Promoting Regular Physical Movement: A Vital Component of Workplace Safety
The Basics (and the Benefits) of Workplace Safety Programs
Employers are required by law to foster a safe and healthful workplace that is free from serious hazards. But the savvy ones know that continually optimizing workplace safety is about more than following the law—it’s highly beneficial to the organization’s bottom line. The more effectively employers can protect their team from workplace injuries and illness, the more they stand to save on healthcare, workers’ compensation premiums, and fines for safety violations. According to Gallup, 75% of medical costs are accrued due to preventable conditions.
Not to mention, well-executed workplace safety programs increase systematic efficiencies by streamlining safety protocols, and they result in a healthier—and therefore more engaged and productive—workforce. According to the Centers for Disease Control and Prevention (CDC), healthy employees are more productive at work both because they are less likely to miss workdays and because they are less prone to presenteeism (working suboptimally while ill or injured). There is also the intangible benefit of improved camaraderie and workplace culture when all members of an organization know their health is a top priority and they feel mutually responsible for ensuring their own safety and that of others.
Frequently discussed aspects of workplace safety include:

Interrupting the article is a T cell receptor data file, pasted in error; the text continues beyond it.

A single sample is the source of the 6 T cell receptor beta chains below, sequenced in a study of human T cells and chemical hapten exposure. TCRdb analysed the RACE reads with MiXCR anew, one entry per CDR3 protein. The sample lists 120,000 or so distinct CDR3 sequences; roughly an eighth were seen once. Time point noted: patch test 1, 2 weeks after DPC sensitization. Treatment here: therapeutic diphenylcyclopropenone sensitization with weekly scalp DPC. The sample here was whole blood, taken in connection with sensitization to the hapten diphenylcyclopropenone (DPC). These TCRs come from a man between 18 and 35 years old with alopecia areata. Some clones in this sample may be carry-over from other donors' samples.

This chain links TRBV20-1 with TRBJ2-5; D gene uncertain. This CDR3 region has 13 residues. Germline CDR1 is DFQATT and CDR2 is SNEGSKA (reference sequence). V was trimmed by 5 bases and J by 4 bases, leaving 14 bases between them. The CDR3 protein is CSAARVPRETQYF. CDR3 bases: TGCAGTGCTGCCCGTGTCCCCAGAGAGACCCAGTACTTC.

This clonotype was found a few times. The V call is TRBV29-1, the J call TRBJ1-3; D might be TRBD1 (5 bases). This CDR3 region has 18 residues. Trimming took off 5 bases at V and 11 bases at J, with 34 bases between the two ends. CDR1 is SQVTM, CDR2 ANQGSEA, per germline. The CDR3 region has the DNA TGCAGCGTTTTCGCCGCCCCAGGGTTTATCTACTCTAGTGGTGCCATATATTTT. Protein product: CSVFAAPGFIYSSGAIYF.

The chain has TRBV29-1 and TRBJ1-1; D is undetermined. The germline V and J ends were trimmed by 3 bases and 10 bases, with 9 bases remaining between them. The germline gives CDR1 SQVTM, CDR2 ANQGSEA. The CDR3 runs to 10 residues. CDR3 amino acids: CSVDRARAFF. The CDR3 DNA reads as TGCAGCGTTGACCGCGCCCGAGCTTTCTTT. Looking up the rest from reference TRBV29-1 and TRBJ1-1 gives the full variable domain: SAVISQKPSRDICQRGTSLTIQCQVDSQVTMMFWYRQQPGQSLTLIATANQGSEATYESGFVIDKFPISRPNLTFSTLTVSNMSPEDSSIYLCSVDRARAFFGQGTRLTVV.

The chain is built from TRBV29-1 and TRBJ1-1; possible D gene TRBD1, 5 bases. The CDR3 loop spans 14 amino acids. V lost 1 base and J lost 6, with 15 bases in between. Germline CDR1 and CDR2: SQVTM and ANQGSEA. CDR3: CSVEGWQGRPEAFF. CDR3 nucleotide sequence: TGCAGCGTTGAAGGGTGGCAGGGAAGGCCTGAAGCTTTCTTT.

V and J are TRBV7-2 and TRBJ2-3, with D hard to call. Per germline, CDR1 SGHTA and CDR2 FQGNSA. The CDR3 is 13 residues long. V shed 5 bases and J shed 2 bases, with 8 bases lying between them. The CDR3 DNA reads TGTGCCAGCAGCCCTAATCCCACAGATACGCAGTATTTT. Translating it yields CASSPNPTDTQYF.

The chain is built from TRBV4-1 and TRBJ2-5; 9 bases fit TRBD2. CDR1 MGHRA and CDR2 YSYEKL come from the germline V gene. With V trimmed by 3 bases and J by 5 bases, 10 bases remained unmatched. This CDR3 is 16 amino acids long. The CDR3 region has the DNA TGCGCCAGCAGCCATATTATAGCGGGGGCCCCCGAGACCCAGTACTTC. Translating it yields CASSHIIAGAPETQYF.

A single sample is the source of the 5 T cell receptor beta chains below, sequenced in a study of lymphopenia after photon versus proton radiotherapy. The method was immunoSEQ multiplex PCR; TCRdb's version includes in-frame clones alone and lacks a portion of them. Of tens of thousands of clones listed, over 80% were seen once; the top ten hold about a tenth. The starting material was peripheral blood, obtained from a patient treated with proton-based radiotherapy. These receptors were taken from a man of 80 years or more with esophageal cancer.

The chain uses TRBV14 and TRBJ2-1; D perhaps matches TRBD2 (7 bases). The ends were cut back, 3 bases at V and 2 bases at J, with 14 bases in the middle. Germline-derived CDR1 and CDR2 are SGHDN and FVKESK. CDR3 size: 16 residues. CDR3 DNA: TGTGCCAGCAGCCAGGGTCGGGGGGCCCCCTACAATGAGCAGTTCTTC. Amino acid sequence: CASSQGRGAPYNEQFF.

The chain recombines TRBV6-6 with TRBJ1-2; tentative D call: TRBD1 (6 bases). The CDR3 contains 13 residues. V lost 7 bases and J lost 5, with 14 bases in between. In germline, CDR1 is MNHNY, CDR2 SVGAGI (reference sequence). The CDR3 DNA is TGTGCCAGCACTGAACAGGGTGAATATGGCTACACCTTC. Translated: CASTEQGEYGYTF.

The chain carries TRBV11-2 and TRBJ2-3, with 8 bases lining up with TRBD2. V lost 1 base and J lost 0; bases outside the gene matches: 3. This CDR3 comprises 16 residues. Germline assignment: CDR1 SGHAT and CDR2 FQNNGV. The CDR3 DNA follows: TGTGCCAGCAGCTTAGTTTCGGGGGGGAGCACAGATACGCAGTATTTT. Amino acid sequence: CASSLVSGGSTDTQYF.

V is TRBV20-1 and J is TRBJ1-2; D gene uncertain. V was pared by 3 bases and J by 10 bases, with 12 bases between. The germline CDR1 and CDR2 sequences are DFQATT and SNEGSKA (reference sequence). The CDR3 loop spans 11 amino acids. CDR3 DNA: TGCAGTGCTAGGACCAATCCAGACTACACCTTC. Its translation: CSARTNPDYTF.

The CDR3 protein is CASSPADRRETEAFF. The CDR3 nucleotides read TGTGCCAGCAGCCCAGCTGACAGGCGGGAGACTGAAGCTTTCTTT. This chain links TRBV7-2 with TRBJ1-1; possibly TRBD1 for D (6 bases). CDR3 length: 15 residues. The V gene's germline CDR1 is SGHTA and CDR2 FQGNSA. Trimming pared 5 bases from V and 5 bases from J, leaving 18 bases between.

- Workplace ergonomics
- First aid
- COVID-19 safety
- Stress management
- Prevention of slips, trips, and falls
There are also countless industry-specific workplace safety topics that require extensive attention in some workplaces but are irrelevant in others—fire safety, electrical safety, road safety, and the proper use of Personal Protective Equipment (PPE), to name a few. In addition to designing and outfitting the work environment with all relevant safety topics in mind, employers must hold regular training sessions to ensure that employees are aware of all risks and well-equipped to avoid them.
Regular Physical Movement: An Overlooked Workplace Safety Strategy On most lists outlining workplace safety topics, you won’t likely find “regular physical movement.” It differs from other workplace safety strategies, in that it often takes place outside of working hours instead of on the job. Even so, promoting consistent physical activity among employees is a foundational element of workplace safety across all industries. Why? Because exercising regularly helps those with inactive jobs counteract the negative effects of a sedentary lifestyle; and it helps those with active jobs strengthen their muscles and learn proper movement mechanics, both of which are essential for injury prevention on the job.
Sedentary workers who don’t exercise are at increased risk of developing a host of life-threatening chronic conditions, such as obesity, heart disease, cancer, and type 2 diabetes. However, according to the CDC, even short periods of physical activity help to prevent these conditions, while also reducing feelings of anxiety and improving sleep quality, cognitive ability, and bone and musculoskeletal (MSK) health. A recent study showed that five minutes of light walking every half hour—even as light as 1.9 mph, which is slower than a 30-minute mile pace—can reduce the risks associated with prolonged sitting. And even as little as one minute of walking every hour has been shown to reduce blood pressure compared to no walking at all.